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Hambantota Harbour Named After President Rajapaksa Languishes Without Sufficient Ships Calling

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Chrishanthi Christopher

The Hambantota Port, named after President Mahinda Rajapaksa, is proving to be a disaster. The Magampura Mahinda Rajapaksa Port (MMRP), opened two years ago with the aim of increasing the number of cargo ships berthing at the Port, and rejuvenating bunkering, which at this point in time has proved to be a failure.

The Port, originally designed as a service and industrial harbour, and built by obtaining a massive loan, at an exorbitant rate of interest from China remains deserted as vessels fail to call at the Port, as envisaged.

It is said that the MMRP, built on 1750 hectares of land in the Rajapaksa constituency at a massive cost of US$ 1,300 million, lies forlorn with occasional ships calling at its docks. The Port, which has the capacity to handle over 30 vessels at any given time has ships only occasionally dropping anchor. Sources say that ships dock at the MMRP because they are compelled to do so by the government in its endeavour to generate traffic at the new seaport.

Similar to Singapore Port

Moreover, its bunkering facility, which was built on the lines of Singapore’s mega Port, remains desolate for want of ships calling over at the Port. It is said that MMRP is able to feed 220,000 MT of fuel supply each year. Singapore’s hub Port lifts 30 million tonnes of bunker, annually, and is the most sought-after Port in Asia. It has around 130,000 ships calling at its port annually, and over one million visitors cruise into Singapore, every year.

The Opposition had from the inception, been critical of the project. They have questioned the need for a second Port for a country as small as Sri Lanka. The argument centred on the adequacy of the Colombo Port, which could efficiently handle all ships that call in the island. It is estimated that around 4,000 vessels call at the Colombo Port, annually.

United National Party (UNP) MP Ravi Karunanayake, commenting on the Hambantota Port said it is a colossal waste of public money. “This is an utter waste and a ‘duplication of capital expenditure,'” he charged, alleging that there are hardly any ships calling at the Port, and that in the 25 months since MMRP was opened, only 25 ships had called. “A shipment a month,” he quipped.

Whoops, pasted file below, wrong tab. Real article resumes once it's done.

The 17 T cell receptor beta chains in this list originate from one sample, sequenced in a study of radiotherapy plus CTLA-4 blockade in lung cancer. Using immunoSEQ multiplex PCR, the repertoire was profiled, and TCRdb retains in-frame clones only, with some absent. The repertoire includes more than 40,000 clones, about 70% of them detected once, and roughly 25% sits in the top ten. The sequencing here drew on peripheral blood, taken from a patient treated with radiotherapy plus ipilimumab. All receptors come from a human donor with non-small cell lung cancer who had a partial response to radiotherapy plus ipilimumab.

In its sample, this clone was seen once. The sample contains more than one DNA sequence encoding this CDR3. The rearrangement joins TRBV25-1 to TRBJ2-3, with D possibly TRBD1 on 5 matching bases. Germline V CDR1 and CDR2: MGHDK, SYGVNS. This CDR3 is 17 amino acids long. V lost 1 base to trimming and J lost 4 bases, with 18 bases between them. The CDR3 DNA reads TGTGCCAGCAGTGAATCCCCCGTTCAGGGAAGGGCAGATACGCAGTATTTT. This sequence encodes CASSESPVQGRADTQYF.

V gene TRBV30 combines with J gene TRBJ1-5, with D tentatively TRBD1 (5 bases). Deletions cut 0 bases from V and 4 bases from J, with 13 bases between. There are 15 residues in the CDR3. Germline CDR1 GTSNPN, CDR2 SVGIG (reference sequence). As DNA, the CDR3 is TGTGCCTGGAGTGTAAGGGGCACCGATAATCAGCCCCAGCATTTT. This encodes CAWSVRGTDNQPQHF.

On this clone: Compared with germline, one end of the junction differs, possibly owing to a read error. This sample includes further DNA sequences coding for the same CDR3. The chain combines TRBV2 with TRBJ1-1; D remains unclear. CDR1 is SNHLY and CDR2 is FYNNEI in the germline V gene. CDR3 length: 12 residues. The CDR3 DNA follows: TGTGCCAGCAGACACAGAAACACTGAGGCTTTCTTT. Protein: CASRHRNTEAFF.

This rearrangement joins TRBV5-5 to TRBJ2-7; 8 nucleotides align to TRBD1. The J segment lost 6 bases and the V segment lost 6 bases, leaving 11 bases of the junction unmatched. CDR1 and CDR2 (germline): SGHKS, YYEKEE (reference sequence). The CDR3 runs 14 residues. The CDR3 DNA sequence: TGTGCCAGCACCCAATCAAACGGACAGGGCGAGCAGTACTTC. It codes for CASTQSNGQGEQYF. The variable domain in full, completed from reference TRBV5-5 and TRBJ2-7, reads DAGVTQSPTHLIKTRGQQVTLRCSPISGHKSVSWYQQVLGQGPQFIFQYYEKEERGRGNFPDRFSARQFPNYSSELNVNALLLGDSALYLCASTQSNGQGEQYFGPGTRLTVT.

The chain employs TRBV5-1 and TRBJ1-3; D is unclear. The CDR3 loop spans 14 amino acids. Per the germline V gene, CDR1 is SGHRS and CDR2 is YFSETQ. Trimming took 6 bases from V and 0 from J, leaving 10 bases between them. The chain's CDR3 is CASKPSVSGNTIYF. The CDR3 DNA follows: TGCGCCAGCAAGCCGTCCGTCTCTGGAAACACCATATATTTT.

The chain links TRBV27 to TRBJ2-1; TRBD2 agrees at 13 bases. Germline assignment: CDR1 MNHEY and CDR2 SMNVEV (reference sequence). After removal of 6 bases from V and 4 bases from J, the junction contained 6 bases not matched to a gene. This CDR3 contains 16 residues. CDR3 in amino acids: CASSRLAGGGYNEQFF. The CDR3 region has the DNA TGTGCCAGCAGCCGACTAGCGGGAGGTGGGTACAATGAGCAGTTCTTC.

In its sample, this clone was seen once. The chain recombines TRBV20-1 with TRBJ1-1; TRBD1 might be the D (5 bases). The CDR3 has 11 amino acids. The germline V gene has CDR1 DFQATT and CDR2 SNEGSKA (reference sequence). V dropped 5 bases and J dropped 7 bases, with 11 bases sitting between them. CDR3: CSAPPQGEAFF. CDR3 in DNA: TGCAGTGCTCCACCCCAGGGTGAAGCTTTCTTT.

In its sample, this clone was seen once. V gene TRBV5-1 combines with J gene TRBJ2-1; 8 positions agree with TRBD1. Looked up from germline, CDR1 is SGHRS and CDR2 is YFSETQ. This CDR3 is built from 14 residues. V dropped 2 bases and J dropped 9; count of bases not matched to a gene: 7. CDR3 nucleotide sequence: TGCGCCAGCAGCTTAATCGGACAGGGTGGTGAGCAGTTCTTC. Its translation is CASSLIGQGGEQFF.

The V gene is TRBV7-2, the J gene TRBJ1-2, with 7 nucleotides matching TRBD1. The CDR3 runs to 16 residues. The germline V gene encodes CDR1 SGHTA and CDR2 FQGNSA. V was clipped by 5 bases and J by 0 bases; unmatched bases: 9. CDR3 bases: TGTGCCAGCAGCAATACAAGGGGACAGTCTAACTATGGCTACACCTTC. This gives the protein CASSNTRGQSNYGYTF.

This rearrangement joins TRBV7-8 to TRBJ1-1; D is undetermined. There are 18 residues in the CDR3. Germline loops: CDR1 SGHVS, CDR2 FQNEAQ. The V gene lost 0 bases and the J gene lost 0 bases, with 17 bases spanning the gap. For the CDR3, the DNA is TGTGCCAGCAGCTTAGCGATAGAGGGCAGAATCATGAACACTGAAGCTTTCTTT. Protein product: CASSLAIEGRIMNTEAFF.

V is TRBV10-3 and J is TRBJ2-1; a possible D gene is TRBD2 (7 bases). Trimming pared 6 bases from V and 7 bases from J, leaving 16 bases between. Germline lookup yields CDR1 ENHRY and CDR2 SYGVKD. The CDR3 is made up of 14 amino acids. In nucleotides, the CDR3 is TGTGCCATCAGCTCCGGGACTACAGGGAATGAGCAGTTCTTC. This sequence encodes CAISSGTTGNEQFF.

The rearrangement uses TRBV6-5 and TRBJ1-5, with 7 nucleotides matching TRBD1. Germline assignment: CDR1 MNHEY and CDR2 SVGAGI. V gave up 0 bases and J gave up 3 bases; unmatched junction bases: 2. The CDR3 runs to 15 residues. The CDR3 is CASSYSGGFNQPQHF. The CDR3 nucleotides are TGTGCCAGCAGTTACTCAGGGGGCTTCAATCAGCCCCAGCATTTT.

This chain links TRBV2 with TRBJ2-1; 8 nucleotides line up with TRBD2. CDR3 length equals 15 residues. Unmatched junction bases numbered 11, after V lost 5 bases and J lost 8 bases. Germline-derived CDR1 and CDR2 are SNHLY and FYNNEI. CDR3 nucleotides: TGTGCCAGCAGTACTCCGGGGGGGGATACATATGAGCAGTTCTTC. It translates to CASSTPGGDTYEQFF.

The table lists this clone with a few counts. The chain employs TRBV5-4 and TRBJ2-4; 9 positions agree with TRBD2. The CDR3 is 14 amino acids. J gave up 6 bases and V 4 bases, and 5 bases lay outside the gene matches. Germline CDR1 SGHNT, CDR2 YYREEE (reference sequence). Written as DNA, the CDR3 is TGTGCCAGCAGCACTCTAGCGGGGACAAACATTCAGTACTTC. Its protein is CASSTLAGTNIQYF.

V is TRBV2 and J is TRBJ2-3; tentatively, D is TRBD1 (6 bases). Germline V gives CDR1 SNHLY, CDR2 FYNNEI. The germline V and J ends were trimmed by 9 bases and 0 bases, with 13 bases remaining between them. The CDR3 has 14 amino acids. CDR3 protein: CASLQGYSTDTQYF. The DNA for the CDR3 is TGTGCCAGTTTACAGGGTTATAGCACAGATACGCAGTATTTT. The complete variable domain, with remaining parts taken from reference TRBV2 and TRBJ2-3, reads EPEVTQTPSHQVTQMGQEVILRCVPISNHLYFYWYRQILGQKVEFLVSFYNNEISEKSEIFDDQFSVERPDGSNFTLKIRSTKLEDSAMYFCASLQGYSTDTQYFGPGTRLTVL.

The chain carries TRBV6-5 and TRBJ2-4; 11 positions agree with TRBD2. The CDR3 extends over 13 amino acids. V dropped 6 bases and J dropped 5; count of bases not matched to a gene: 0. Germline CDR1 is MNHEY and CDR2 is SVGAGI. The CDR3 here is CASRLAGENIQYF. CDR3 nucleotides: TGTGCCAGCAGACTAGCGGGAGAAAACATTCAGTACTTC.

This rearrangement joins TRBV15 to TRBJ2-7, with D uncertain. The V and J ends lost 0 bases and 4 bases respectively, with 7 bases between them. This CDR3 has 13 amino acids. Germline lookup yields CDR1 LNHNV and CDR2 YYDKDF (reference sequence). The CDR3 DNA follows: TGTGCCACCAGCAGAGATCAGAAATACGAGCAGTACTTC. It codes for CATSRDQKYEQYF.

Karunanayake said the government had no logical reason to build the Port and recommended that the government cushion the country’s local industries first and promote trade indigenously so as to boost activities at the Port. “The government needs to solidify its business to boost its exports and imports,” he opined.

The Port of Colombo, despite its inadequate berthing facilities and lack of vehicular parking yards, is still considered a convenient Port. Ships coming into Sri Lanka, irrespective of the concessions granted at the MMRP, opt to call at the Colombo Port. “The climate is not conducive to berth vessels and foreign ships at the Hambantota Port; ships seem reluctant to berth and unload cargo there,” he said.

He maintains that the MMRP only serves to expend monies unnecessarily by maintaining the Port and the entire complex as there is hardly any traffic at the Port. Ships incur additional costs by docking at MMRP. Logistics too are cumbersome, a source revealed.

“Although the government has declared the Hambantota Port as a free port with no customs duties being imposed, and minimum regulations to facilitate ships calling at the Port, cost of transport from Colombo to the Port becomes an additional financial burden the importer has to incur. “Each importer has to spend around Rs 36,000 to transport his vehicle from the Port to Colombo,” Karunanayake added.

Critics say the MMRP will only serve as a dry dock. They add the Port can generate income if it is used as a dock to repair or build ships.

Exorbitant interest

The MMRP was built by obtaining loans from the Exim Bank in China, in two installments. The first phase of the building was estimated at US$ 306 million, which was borrowed at an exorbitant 6.3% rate of interest. The second phase cost a massive US $ 800 million, also at the same rate of interest. Other expenses including the cost of blasting rocks cost US$ 202 million. The total cost according to the Sri Lanka Ports Authority (SLPA) is US$ 1,308 million. The loan has to be repaid in 11 years, in biannual instalments.

With no ships calling at the Port, the question that arises is how would Sri Lanka repay the massive loan it had obtained? The MMRP has to generate at least Rs 8 billion a year to pay its annual instalment of Rs 6 billion, thereby honouring its commitment to repay the loan. But with no business being generated, due mainly to ships not docking at the MMRP, sources said the burden is on the management of the Colombo Port to honour the financial commitments of the MMRP by generating sufficient funds to meet all costs. “The MMRP is a burden on the Colombo Port. The Colombo Port is paying back the capital and the interest on the monies borrowed,” Karunanayake said.

Meanwhile, vehicles importers are greatly inconvenienced by the move to redirect vehicular cargo to the MMRP. Although the Hambantota Port offers simplified clearing arrangements, ample parking areas, dedicated terminals and facilities to import cars into the country, importers say the cost of transporting the consignment to Colombo is very high. They added that car carriers are costly and an importer would incur around Rs 20,000 every time he has to travel to MMRP to clear the vehicles. “Although the port charges are low, the transport charges are exorbitant,” Chairman, Vehicles Importer Association of Sri Lanka, Dhammika Peires said.

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